But our winner is Bill-O. He devoted a segment last night to showing the marginally risque photographs of teen star Miley Ray Cyrus, you know, Hannah Montana. In the most of them, she's merely hugging a teenage boyfriend. In one, her mid-rif is exposed. In another, she pulls her t-shirt away from her neck to reveal she's wearing a bra.

Bill professed to be shocked by the thought that a now 15-year-old girl, earning 20 million dollars a year, might have a boyfriend. And he kept showing and talking about these photos. "Look, we have so few role models, particularly for little girls in this country. She's the main one. I hate to see this. Parents all over the country like this girl because she's clean cut. She's kind of doing a tease peek-aboo thing."

OK, so, it's just Bill's usual level of creepiness. Nothing you really would feel the need to phone the authorities about, until he said that the peek-aboo photos of Hannah Montana had led him to conclude, quote, there should be a conference. A conference? A conference to discuss photos of a 14-year-old girl's stomach and chest? Who is going to be at this conference?

Bill, are you going to be at this conference? What are you going to do at this conference as you look at the photos of a 14-year-old girl's stomach and chest? Bill O'Reilly, today's worst person in the world.


OLBERMANN: It was quickly reduced to and will forever be known as the

bitter comments, Senator Obama's perception of the frustration and anger of

some small town working class voters. Then a barely noticed separate

reference to bitter voters by Senator Clinton. In our number one story in

the Countdown, don't we all have a hell of a lot about which to be bitter?

Mr. Richard Lewis will join us presently to do bitter one better. That's a pun. Even yesterday, nearly two weeks after Obama's remarks became public, people were still bitching about bitter. At a town hall meeting for Senator McCain in Inez, Kentucky, a local GOP leader said that Senator Obama's comments showed that he, quote, doesn't understand our neck of the woods.


OLBERMANN: OK, for that State Senator Brandon Smith received a standing ovation, not knowing he, too, was making a pun. McCain himself again said that Senator Obama's observation was elitist, itself an interesting observation from a guy whose wife is worth at least a hundred million bucks in beer money.

As promised, let's bring in Richard Lewis, one of the stars of "Curb Your Enthusiasm," whose memoir, "The Other Great Depression," is now available in paperback. He also has a new DVD, "Richard Lewis Naked." His Misery Loves Company tour takes him to the 92nd Street Y this weekend in the company of some news caster who is going to sit there and pretend to interview him.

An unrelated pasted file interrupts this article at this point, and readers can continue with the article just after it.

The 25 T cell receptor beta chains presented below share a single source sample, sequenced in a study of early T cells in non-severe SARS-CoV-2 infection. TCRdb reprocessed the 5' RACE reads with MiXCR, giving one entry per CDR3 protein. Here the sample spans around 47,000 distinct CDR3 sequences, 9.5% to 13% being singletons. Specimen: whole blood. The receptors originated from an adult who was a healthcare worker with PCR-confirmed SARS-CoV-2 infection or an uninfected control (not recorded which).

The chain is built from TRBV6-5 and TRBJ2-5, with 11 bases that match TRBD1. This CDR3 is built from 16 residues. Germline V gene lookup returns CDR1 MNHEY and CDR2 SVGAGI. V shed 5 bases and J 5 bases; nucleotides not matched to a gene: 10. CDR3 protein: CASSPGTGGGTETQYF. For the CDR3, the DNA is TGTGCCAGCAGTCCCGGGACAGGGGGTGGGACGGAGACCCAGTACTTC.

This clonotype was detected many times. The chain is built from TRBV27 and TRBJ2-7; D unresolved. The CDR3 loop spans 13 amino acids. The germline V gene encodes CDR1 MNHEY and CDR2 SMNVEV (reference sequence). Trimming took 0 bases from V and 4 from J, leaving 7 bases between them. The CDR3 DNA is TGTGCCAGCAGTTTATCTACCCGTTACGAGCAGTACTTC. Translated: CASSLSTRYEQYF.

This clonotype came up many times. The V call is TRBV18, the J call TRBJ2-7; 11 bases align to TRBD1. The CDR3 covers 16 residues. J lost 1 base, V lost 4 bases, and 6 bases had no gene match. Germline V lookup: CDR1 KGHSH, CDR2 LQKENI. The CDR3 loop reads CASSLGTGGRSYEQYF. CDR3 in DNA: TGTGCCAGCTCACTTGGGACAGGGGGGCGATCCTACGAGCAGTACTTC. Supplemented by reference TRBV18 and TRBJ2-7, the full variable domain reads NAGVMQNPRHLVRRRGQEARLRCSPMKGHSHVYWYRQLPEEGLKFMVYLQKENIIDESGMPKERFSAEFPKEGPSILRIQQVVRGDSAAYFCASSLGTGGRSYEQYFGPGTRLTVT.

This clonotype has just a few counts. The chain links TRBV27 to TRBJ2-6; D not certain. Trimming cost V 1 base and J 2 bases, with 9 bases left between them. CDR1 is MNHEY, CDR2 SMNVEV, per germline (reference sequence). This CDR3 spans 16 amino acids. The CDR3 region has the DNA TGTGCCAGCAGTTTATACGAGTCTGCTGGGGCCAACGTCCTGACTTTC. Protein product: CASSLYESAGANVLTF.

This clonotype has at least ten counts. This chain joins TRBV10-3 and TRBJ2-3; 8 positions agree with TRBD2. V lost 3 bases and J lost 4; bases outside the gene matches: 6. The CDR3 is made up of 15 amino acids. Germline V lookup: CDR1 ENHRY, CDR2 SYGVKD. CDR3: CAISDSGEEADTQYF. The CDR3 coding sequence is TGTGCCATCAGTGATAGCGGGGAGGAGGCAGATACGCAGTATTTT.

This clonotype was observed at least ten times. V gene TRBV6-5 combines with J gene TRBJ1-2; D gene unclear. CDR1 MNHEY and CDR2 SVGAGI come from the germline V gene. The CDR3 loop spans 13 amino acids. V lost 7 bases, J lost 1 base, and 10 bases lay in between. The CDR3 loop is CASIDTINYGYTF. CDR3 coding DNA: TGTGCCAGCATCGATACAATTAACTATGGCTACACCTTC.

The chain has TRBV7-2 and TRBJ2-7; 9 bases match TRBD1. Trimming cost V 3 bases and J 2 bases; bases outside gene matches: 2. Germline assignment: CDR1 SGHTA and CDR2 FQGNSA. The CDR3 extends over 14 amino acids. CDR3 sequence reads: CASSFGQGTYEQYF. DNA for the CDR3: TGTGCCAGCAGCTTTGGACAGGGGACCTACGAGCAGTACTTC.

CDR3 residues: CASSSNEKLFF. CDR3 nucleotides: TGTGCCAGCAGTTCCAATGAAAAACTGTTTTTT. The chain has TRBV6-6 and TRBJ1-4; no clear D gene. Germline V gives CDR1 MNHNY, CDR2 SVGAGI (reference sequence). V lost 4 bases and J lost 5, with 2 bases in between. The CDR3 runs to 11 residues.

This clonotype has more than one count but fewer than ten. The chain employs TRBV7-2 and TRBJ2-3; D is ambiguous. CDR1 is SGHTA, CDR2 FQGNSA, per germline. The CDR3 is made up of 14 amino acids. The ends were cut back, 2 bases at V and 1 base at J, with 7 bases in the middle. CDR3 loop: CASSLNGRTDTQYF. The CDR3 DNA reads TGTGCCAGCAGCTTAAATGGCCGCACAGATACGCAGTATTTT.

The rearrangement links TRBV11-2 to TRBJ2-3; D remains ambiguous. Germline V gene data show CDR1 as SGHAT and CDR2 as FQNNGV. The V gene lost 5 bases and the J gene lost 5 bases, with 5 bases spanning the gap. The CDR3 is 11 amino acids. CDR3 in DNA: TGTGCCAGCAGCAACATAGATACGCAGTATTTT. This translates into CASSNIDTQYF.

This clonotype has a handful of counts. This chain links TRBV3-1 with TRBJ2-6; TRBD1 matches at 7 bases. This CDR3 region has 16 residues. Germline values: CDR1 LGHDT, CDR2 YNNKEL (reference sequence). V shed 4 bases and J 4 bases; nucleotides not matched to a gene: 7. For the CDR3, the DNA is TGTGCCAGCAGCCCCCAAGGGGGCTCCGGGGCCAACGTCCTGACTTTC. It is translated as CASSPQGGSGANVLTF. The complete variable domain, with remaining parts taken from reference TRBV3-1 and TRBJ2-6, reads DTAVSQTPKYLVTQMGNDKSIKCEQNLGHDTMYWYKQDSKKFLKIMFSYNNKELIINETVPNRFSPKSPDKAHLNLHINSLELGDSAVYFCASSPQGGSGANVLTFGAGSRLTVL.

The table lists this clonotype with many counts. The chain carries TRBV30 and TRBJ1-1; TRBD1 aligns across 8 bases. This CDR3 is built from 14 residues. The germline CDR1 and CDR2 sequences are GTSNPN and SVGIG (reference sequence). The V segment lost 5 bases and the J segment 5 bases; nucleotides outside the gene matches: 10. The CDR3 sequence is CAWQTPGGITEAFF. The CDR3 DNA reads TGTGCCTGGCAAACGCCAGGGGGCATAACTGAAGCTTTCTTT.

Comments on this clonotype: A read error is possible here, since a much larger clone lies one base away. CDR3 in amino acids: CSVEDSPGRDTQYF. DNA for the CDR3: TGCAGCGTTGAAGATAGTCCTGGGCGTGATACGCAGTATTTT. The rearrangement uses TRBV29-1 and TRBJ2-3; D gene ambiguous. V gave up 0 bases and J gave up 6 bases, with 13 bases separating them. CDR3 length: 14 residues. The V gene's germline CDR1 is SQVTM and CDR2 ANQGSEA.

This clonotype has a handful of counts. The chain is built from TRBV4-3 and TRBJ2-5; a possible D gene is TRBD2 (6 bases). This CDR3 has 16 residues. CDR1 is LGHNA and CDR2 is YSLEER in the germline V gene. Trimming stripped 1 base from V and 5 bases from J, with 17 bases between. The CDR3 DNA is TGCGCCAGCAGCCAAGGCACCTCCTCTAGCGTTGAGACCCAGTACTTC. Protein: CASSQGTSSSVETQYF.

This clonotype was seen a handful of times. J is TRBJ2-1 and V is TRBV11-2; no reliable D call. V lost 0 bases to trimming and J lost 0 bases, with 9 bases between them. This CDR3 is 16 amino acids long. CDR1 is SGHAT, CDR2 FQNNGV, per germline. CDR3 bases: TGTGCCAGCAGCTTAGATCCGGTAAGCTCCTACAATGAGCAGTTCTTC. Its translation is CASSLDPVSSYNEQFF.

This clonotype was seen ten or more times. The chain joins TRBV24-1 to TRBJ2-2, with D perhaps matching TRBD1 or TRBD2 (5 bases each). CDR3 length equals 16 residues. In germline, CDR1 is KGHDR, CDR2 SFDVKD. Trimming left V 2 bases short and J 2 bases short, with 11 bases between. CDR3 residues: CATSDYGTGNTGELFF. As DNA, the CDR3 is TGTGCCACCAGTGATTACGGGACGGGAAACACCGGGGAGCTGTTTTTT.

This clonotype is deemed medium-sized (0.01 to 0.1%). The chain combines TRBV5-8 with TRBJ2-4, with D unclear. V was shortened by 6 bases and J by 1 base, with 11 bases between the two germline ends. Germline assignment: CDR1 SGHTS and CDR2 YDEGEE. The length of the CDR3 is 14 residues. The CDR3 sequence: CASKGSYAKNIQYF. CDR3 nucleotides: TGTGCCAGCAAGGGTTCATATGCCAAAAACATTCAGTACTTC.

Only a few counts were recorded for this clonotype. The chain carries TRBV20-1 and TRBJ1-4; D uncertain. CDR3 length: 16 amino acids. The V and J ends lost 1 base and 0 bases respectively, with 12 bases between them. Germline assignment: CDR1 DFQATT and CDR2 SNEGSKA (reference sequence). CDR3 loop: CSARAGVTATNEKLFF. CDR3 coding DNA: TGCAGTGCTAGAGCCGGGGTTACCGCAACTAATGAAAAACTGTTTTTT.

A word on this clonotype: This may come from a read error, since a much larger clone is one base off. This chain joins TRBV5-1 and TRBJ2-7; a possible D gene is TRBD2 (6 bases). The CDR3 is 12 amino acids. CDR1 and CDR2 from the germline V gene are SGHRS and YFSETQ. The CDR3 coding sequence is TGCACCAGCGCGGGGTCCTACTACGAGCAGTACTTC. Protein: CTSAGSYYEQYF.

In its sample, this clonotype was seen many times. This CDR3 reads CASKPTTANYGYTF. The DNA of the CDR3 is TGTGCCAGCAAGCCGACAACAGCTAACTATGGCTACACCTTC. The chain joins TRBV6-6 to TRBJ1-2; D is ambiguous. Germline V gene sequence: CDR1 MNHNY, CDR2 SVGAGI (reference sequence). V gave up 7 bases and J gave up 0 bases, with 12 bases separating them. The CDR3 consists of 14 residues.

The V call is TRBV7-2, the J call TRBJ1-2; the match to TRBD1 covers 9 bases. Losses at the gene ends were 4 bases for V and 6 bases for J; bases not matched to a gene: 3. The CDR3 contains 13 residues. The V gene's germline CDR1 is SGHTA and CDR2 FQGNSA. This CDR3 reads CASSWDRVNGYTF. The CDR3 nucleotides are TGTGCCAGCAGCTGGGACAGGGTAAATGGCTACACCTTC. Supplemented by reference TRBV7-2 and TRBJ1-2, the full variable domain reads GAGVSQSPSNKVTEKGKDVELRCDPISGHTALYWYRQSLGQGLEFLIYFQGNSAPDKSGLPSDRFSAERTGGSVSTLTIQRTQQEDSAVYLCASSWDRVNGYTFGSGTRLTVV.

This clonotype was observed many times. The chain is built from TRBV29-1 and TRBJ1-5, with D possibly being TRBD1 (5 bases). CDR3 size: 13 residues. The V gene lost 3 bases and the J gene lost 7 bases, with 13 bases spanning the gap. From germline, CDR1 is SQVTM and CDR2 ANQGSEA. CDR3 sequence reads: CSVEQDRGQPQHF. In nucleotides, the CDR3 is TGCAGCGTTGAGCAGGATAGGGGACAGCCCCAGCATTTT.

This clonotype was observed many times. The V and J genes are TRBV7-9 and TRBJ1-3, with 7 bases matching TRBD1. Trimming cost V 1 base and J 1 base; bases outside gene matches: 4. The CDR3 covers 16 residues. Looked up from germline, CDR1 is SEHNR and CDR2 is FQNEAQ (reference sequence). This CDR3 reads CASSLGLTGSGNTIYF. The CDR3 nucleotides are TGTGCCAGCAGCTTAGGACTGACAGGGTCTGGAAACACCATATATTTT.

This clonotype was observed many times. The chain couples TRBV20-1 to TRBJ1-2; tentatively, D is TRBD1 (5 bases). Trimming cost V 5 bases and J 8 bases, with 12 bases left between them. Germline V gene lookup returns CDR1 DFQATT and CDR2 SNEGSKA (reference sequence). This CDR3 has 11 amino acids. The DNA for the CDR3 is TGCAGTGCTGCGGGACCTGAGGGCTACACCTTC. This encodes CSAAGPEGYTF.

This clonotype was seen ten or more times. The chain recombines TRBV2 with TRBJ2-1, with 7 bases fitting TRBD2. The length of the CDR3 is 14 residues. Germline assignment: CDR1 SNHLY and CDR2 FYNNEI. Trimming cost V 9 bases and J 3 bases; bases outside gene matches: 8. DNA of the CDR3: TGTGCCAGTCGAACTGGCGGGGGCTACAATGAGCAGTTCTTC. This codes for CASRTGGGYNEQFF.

LEWIS: A hundred million dollars. Do you see his tax return? He had 8.90.

OLBERMANN: He made 8.90. She made 100 million.

LEWIS: You think he ever goes and says, can I borrow a couple bucks?

I want to get a beer.

OLBERMANN: She gives him the empties and he takes them back for the refund.

LEWIS: I thought the bitter herbs - I have two relatives in Florida, uncle Herb, I thought they were the bitter herbs. Happy Passover to the remaining Jews in this country. Speaking of Jews - ready?


LEWIS: I don't have time. I don't. I want a gig. The president likes me, NBC News. Why can't I be - when you guys are sitting around -

I'm so honored to follow Dean -


LEWIS: These two guys, these are the guys we need. These are real heroes. But there's not enough. There's not enough with the balls to do what they do. They've been there, done it and they come back. That's what John Kerry did when he came back and he opened up and he saluted. Why didn't he win?

The country got what they deserved. I'm angry at the country. There's going to be racists. There's going to be anti-Semites, but those are the fringe people. I don't why the candidates - I'm not here tonight to support a candidate. It's making McCain, who is flip-flopping more than like a pancake guy - forget it. Unless he has a 30-year-old vice president, let's let him drink himself away in Arizona and watch the salamanders hang himself, because it's 130 degrees in the winter.

OLBERMANN: You're skin gets all wrinkly.

LEWIS: Skin, it's unbearable. Here is the thing that bothers me - a lot of things bother me.

OLBERMANN: I noticed.

LEWIS: Yes, he was a hero. Here's what happens - when we went to war, the war, the wrong war - I love the soldiers. It's like Super Bowl Sunday. If they're sent is somewhere, they go. They're supposed to. I love this country. But they went to Afghanistan. They might as well have blown up Miami beach. It was ridiculous. Miami Beach, Miami Beach. They would have - Coppertone; it would have been a joke because they work for the president.